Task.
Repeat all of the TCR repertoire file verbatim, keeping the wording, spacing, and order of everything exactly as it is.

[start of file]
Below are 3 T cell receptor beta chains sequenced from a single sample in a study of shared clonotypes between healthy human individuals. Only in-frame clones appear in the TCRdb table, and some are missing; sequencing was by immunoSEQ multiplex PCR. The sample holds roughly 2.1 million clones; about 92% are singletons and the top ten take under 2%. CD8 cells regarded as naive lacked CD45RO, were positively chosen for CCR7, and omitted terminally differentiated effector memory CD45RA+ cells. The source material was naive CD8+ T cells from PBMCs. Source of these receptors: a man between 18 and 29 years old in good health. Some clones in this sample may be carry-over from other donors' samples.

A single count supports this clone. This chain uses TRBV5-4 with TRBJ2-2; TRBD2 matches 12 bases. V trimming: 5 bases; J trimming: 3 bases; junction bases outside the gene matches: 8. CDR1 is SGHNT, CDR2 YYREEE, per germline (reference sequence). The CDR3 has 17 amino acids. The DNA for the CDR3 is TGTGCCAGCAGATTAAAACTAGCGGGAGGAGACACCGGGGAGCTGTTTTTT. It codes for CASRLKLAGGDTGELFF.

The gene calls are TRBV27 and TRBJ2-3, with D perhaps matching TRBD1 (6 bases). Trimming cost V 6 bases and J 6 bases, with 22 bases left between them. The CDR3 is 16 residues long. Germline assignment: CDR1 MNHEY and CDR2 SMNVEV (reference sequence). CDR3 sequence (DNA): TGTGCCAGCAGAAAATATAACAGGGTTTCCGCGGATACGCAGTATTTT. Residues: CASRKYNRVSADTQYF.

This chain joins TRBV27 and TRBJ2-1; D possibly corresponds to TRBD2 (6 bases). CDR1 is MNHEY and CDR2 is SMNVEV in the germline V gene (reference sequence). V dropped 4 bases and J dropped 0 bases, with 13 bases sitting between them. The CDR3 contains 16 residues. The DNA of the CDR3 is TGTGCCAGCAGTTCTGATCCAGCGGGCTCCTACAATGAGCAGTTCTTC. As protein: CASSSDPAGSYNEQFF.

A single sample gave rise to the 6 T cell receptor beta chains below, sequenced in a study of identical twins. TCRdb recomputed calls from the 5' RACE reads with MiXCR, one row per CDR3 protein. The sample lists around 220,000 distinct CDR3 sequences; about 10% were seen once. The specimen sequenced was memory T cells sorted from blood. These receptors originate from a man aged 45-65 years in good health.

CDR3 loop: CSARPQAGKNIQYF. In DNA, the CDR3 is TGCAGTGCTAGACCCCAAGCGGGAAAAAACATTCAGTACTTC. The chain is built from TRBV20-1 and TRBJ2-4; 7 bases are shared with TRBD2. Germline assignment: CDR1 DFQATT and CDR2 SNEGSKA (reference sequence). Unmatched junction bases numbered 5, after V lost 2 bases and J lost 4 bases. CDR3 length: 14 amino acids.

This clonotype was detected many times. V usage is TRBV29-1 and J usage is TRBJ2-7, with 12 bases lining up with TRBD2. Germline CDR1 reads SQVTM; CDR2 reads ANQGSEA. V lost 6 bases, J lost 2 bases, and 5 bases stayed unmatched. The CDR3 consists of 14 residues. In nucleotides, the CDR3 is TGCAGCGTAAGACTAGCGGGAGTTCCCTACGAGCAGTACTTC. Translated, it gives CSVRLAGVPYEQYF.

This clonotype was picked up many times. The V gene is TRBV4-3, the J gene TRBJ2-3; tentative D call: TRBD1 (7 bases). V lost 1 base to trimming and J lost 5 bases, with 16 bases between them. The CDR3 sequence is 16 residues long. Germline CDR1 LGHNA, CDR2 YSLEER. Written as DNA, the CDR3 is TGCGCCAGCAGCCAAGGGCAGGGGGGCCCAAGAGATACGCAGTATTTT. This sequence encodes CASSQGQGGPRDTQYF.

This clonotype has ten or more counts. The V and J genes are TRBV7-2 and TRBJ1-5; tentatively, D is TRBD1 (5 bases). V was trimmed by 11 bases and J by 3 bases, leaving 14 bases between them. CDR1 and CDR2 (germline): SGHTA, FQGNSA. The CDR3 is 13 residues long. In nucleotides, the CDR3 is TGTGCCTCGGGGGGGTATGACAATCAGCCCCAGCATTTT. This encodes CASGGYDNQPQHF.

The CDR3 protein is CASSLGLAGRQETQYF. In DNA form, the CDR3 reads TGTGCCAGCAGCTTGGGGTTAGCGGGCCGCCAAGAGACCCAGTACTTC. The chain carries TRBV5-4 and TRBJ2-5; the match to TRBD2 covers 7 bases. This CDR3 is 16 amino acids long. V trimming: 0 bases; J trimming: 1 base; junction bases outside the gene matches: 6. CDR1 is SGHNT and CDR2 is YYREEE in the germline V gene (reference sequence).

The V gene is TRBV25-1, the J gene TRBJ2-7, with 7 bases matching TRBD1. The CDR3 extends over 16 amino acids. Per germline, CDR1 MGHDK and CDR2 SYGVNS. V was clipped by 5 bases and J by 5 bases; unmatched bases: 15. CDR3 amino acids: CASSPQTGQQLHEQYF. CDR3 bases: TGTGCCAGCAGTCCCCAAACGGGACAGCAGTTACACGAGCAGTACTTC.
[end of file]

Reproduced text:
Below are 3 T cell receptor beta chains sequenced from a single sample in a study of shared clonotypes between healthy human individuals. Only in-frame clones appear in the TCRdb table, and some are missing; sequencing was by immunoSEQ multiplex PCR. The sample holds roughly 2.1 million clones; about 92% are singletons and the top ten take under 2%. CD8 cells regarded as naive lacked CD45RO, were positively chosen for CCR7, and omitted terminally differentiated effector memory CD45RA+ cells. The source material was naive CD8+ T cells from PBMCs. Source of these receptors: a man between 18 and 29 years old in good health. Some clones in this sample may be carry-over from other donors' samples.

A single count supports this clone. This chain uses TRBV5-4 with TRBJ2-2; TRBD2 matches 12 bases. V trimming: 5 bases; J trimming: 3 bases; junction bases outside the gene matches: 8. CDR1 is SGHNT, CDR2 YYREEE, per germline (reference sequence). The CDR3 has 17 amino acids. The DNA for the CDR3 is TGTGCCAGCAGATTAAAACTAGCGGGAGGAGACACCGGGGAGCTGTTTTTT. It codes for CASRLKLAGGDTGELFF.

The gene calls are TRBV27 and TRBJ2-3, with D perhaps matching TRBD1 (6 bases). Trimming cost V 6 bases and J 6 bases, with 22 bases left between them. The CDR3 is 16 residues long. Germline assignment: CDR1 MNHEY and CDR2 SMNVEV (reference sequence). CDR3 sequence (DNA): TGTGCCAGCAGAAAATATAACAGGGTTTCCGCGGATACGCAGTATTTT. Residues: CASRKYNRVSADTQYF.

This chain joins TRBV27 and TRBJ2-1; D possibly corresponds to TRBD2 (6 bases). CDR1 is MNHEY and CDR2 is SMNVEV in the germline V gene (reference sequence). V dropped 4 bases and J dropped 0 bases, with 13 bases sitting between them. The CDR3 contains 16 residues. The DNA of the CDR3 is TGTGCCAGCAGTTCTGATCCAGCGGGCTCCTACAATGAGCAGTTCTTC. As protein: CASSSDPAGSYNEQFF.

A single sample gave rise to the 6 T cell receptor beta chains below, sequenced in a study of identical twins. TCRdb recomputed calls from the 5' RACE reads with MiXCR, one row per CDR3 protein. The sample lists around 220,000 distinct CDR3 sequences; about 10% were seen once. The specimen sequenced was memory T cells sorted from blood. These receptors originate from a man aged 45-65 years in good health.

CDR3 loop: CSARPQAGKNIQYF. In DNA, the CDR3 is TGCAGTGCTAGACCCCAAGCGGGAAAAAACATTCAGTACTTC. The chain is built from TRBV20-1 and TRBJ2-4; 7 bases are shared with TRBD2. Germline assignment: CDR1 DFQATT and CDR2 SNEGSKA (reference sequence). Unmatched junction bases numbered 5, after V lost 2 bases and J lost 4 bases. CDR3 length: 14 amino acids.

This clonotype was detected many times. V usage is TRBV29-1 and J usage is TRBJ2-7, with 12 bases lining up with TRBD2. Germline CDR1 reads SQVTM; CDR2 reads ANQGSEA. V lost 6 bases, J lost 2 bases, and 5 bases stayed unmatched. The CDR3 consists of 14 residues. In nucleotides, the CDR3 is TGCAGCGTAAGACTAGCGGGAGTTCCCTACGAGCAGTACTTC. Translated, it gives CSVRLAGVPYEQYF.

This clonotype was picked up many times. The V gene is TRBV4-3, the J gene TRBJ2-3; tentative D call: TRBD1 (7 bases). V lost 1 base to trimming and J lost 5 bases, with 16 bases between them. The CDR3 sequence is 16 residues long. Germline CDR1 LGHNA, CDR2 YSLEER. Written as DNA, the CDR3 is TGCGCCAGCAGCCAAGGGCAGGGGGGCCCAAGAGATACGCAGTATTTT. This sequence encodes CASSQGQGGPRDTQYF.

This clonotype has ten or more counts. The V and J genes are TRBV7-2 and TRBJ1-5; tentatively, D is TRBD1 (5 bases). V was trimmed by 11 bases and J by 3 bases, leaving 14 bases between them. CDR1 and CDR2 (germline): SGHTA, FQGNSA. The CDR3 is 13 residues long. In nucleotides, the CDR3 is TGTGCCTCGGGGGGGTATGACAATCAGCCCCAGCATTTT. This encodes CASGGYDNQPQHF.

The CDR3 protein is CASSLGLAGRQETQYF. In DNA form, the CDR3 reads TGTGCCAGCAGCTTGGGGTTAGCGGGCCGCCAAGAGACCCAGTACTTC. The chain carries TRBV5-4 and TRBJ2-5; the match to TRBD2 covers 7 bases. This CDR3 is 16 amino acids long. V trimming: 0 bases; J trimming: 1 base; junction bases outside the gene matches: 6. CDR1 is SGHNT and CDR2 is YYREEE in the germline V gene (reference sequence).

The V gene is TRBV25-1, the J gene TRBJ2-7, with 7 bases matching TRBD1. The CDR3 extends over 16 amino acids. Per germline, CDR1 MGHDK and CDR2 SYGVNS. V was clipped by 5 bases and J by 5 bases; unmatched bases: 15. CDR3 amino acids: CASSPQTGQQLHEQYF. CDR3 bases: TGTGCCAGCAGTCCCCAAACGGGACAGCAGTTACACGAGCAGTACTTC.